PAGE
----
What is the number one creative exercise for learning how to be creative? It doesn’t involve a pen, paper, nor any instrument. Rather, it involves absolutely nothing, or “nothingness,” to be precise.
So, what is creativity?
Creativity is the ability to take an object, item or idea and create something new with it, outside of its original purpose.
- Dali, for instance, might use the image of butterflies to create the mast of ships.
- Neruda might use elements of the landscape of his native Chile to symbolise the form of his lover’s body. (“ Here there is a mountain. / I’ll never get out of it. /Oh what giant moss! / And a crater, a rose /of dampened fire!”)
- Beethoven might use the melody of a dreaded door knock to represent fate
All these great artists took one idea or object and used them for a purpose outside of their original intent.
And here we find the key to becoming creative: the ability to see beyond our instinctive / habitual understanding of an idea or object in order that we might use it for some other end.
- Dali was only able to use butterflies as masts by seeing past the original understanding of a butterfly.
- Neruda was only able to use Chile to represent the form of his lover by seeing past the original understanding of Chile
- Beethoven was only able to use a door knock to represent fate by hearing past the original understanding of a door knock.
To be creative, then, we must learn to see past our first understanding of an object. Only then can we recognise the flexibility in an object and therefore use it for some other purpose, thus being creative.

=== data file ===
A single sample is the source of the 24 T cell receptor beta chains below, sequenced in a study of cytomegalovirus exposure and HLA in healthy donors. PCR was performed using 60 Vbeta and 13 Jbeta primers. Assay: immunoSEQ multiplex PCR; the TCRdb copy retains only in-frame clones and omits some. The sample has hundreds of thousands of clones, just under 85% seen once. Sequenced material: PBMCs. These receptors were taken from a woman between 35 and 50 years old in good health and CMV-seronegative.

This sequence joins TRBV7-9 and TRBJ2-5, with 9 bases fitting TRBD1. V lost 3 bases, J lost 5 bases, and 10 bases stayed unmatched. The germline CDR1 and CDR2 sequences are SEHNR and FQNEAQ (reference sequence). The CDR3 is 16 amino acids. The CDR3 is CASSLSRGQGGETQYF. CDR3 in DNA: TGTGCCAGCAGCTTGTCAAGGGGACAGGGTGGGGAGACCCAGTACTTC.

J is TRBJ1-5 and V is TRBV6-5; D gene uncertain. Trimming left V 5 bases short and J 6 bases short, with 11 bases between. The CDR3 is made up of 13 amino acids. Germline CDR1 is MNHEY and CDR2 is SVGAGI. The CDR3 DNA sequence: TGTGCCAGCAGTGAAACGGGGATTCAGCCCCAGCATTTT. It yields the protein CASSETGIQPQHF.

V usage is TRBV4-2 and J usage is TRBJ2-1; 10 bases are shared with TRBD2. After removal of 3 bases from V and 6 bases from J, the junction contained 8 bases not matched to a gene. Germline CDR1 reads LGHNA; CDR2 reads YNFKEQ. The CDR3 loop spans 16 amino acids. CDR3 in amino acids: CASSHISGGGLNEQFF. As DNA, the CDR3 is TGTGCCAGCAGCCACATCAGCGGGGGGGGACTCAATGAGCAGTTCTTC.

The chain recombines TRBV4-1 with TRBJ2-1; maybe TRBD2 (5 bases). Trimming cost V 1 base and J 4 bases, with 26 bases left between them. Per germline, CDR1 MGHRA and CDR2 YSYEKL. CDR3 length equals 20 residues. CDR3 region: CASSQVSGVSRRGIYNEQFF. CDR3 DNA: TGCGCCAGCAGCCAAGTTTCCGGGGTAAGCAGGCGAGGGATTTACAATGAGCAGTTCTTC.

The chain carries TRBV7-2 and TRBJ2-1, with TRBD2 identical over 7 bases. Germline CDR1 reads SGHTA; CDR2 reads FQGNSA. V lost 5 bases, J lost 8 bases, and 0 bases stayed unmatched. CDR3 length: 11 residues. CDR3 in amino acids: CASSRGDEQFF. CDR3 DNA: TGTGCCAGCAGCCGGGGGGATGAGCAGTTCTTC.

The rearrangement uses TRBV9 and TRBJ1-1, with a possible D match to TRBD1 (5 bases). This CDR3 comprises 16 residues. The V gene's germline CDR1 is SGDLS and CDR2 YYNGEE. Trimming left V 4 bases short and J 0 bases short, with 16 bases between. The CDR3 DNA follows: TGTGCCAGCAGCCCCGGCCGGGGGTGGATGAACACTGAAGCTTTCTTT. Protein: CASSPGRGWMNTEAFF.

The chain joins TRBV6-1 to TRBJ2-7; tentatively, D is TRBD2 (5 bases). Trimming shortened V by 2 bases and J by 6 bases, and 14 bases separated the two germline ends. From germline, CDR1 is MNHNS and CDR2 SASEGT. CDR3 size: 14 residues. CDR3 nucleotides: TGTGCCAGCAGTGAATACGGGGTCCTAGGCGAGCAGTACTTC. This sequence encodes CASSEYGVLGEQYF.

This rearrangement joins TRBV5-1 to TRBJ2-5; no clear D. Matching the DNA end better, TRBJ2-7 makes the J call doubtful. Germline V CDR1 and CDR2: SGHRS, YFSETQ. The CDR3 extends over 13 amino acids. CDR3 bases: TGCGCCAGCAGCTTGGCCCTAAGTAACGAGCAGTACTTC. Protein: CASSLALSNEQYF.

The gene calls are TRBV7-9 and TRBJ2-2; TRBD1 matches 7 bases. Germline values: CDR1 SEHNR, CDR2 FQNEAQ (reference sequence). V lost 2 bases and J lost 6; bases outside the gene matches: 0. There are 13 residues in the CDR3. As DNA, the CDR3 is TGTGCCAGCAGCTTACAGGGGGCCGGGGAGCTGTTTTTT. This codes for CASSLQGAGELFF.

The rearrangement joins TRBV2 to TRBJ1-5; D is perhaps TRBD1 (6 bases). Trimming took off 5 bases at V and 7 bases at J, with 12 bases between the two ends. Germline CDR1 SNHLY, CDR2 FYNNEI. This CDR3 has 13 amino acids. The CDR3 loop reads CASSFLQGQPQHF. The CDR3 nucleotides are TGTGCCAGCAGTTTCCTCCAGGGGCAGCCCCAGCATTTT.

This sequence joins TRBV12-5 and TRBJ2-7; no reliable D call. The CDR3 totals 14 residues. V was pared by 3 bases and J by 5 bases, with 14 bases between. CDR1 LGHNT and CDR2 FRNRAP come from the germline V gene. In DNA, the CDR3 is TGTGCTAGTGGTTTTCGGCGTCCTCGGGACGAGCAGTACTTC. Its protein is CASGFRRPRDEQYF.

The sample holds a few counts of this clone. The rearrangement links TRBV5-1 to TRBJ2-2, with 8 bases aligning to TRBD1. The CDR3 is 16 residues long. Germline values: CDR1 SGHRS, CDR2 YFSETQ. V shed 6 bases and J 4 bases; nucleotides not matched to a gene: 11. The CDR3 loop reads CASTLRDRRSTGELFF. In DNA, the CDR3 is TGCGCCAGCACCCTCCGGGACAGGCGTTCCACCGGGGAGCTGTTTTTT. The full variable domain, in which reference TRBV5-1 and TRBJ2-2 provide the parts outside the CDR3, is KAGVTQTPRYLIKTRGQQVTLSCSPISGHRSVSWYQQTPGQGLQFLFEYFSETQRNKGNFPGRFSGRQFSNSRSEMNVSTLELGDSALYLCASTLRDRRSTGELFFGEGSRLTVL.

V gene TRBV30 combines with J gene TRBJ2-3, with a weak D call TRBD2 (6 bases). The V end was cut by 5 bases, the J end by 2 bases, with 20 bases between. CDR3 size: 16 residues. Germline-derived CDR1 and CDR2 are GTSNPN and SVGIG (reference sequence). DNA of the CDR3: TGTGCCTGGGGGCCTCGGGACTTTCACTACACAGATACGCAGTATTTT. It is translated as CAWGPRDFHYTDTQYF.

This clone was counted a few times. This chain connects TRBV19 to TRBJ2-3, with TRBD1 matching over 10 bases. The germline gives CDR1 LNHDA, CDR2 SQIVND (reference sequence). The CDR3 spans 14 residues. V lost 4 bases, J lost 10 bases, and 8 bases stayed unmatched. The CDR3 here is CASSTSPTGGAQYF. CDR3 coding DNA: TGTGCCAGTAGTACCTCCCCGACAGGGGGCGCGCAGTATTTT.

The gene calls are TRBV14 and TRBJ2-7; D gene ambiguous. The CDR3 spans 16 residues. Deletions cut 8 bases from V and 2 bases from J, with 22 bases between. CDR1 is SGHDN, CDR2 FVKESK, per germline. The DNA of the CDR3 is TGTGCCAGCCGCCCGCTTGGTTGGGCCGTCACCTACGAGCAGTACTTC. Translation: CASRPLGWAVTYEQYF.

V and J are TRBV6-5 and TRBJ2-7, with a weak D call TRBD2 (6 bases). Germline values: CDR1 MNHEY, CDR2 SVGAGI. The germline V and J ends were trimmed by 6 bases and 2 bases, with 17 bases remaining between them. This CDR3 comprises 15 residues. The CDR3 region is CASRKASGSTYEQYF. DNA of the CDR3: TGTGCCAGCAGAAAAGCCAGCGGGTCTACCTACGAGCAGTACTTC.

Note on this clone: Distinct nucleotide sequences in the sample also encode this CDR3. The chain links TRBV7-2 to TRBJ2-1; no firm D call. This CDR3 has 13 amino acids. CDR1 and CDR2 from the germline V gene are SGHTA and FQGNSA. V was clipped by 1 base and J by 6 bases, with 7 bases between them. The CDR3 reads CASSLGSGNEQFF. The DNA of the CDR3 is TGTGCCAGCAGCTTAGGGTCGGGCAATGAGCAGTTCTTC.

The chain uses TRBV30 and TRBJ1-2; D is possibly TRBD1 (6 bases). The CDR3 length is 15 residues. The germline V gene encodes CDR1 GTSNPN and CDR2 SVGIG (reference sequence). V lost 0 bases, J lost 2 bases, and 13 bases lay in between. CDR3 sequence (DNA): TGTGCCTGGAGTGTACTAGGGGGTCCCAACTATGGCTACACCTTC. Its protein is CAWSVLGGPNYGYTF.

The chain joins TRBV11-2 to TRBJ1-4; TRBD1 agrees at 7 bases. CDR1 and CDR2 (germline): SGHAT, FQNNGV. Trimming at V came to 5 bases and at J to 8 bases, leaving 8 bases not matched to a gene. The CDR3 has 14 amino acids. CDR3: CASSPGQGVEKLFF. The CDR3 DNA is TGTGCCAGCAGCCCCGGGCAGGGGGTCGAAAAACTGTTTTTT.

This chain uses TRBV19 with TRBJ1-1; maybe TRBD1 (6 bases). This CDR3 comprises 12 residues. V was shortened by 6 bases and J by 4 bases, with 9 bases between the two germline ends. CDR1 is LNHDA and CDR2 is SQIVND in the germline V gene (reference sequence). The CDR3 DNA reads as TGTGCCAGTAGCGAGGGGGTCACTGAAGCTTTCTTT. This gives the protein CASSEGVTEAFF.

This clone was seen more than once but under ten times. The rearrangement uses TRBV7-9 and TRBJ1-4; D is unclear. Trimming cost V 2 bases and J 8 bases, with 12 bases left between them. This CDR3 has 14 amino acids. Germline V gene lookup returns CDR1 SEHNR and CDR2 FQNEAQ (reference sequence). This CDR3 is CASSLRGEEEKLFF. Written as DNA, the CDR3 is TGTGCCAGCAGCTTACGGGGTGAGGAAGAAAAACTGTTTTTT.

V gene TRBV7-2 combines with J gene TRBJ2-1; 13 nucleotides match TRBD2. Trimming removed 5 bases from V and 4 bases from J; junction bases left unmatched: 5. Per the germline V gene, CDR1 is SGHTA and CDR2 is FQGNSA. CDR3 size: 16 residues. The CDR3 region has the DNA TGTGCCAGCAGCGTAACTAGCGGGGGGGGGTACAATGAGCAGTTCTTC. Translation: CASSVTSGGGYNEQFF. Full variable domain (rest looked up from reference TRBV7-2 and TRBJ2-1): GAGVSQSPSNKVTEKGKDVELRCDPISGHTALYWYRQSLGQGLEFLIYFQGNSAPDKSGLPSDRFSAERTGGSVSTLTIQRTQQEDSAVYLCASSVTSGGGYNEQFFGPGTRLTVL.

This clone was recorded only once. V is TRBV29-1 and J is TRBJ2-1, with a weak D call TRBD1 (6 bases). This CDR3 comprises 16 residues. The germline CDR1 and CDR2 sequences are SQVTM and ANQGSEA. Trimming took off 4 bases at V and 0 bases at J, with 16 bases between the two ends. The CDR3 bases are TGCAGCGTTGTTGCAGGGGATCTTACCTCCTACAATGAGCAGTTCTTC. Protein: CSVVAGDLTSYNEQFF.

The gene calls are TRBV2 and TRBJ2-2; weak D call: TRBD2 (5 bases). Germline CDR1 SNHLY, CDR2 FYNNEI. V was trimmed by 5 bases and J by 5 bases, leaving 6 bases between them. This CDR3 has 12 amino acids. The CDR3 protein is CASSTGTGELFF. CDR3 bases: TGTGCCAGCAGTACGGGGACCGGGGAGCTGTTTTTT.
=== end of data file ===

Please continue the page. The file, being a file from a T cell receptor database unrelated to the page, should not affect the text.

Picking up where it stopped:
But when we, as human beings, are so quick to define; when we label an object or person the moment we see it / them, what on earth can we do to get ourselves to see beyond our original understanding?
Creativity Exercise: Meditating on a Subject
When we meditate, we let go of our definition of people and things and see the very basic elements of which we are comprised.
By meditating, we allow ourselves to see the potential in an object to be used creatively.
The best exercise for creativity, then, is to choose the object which you would like to use creatively, and meditate on it. Look at the structure of the object, at the colours, the form, the shapes. . . observe its every element. Do so without defining. Try not to think “That’s a butterfly” but rather look beyond that definition to see the underlying truth of the object.
By meditating on a subject, you will find a thousand ways in which that object may be used creatively. Oh, and as a bonus, you’ll also relax yourself greatly, promote inner calm and even improve your health (all of which are proven benefits of meditation).